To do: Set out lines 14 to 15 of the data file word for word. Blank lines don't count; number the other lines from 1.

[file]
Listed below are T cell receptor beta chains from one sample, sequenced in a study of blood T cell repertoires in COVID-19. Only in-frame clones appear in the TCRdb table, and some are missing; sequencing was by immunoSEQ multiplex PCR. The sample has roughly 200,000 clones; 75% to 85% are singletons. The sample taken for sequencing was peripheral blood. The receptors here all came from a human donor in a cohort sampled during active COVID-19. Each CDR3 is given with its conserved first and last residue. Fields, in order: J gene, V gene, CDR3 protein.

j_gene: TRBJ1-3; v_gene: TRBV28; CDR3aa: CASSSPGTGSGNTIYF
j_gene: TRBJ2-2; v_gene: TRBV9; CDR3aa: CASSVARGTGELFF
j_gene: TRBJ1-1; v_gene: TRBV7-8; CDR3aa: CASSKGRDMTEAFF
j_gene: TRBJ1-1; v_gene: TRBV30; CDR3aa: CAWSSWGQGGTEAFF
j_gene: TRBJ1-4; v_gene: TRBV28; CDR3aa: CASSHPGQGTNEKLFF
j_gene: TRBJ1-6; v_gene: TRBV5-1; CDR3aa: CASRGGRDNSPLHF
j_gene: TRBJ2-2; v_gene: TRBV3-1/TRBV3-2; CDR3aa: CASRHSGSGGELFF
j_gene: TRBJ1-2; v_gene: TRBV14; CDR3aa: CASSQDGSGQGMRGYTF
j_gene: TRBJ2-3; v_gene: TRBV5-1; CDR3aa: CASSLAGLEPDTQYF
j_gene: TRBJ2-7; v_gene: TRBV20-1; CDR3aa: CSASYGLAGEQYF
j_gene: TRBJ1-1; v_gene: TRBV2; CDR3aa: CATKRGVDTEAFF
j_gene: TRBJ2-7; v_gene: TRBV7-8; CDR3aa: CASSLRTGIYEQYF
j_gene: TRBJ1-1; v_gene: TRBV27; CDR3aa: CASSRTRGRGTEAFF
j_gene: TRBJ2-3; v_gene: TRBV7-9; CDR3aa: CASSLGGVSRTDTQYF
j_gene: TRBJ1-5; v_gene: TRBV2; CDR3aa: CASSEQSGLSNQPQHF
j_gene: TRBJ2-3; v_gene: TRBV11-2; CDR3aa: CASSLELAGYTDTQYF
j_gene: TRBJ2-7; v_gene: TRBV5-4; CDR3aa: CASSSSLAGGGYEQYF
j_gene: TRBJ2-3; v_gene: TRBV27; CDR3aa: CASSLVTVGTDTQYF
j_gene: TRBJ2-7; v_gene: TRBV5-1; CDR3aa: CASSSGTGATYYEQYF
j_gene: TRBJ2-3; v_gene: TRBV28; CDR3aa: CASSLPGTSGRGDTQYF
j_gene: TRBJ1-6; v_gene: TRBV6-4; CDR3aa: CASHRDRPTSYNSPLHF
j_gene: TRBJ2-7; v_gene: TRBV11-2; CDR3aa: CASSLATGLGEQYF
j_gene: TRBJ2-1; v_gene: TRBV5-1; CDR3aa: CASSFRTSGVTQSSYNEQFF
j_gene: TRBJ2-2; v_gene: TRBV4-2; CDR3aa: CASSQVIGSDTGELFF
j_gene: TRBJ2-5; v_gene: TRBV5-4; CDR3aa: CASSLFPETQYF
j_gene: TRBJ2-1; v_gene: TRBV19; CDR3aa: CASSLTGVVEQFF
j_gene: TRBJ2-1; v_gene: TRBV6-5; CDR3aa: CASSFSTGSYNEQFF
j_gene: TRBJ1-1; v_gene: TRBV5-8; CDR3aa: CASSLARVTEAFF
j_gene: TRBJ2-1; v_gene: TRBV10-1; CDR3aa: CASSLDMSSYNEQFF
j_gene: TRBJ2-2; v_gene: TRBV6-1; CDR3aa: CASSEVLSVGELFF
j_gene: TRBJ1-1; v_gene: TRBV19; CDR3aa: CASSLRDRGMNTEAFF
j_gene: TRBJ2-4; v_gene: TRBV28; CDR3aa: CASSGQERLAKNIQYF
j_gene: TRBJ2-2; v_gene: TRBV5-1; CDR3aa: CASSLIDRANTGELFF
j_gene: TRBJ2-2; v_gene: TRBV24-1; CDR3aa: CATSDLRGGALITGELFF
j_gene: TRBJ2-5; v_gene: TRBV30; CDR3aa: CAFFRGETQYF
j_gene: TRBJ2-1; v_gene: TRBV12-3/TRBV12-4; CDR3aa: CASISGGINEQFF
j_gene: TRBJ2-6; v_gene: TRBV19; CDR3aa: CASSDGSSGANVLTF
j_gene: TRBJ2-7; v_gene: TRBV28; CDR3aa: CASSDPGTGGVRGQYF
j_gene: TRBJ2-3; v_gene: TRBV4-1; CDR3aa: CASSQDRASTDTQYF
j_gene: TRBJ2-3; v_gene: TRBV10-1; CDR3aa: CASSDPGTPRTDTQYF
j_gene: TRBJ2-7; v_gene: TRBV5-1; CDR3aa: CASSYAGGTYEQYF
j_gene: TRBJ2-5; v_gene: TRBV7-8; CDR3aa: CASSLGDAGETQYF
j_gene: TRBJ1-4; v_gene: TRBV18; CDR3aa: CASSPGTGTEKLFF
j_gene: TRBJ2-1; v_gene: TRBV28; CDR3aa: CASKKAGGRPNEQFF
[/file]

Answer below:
j_gene: TRBJ1-1; v_gene: TRBV27; CDR3aa: CASSRTRGRGTEAFF
j_gene: TRBJ2-3; v_gene: TRBV7-9; CDR3aa: CASSLGGVSRTDTQYF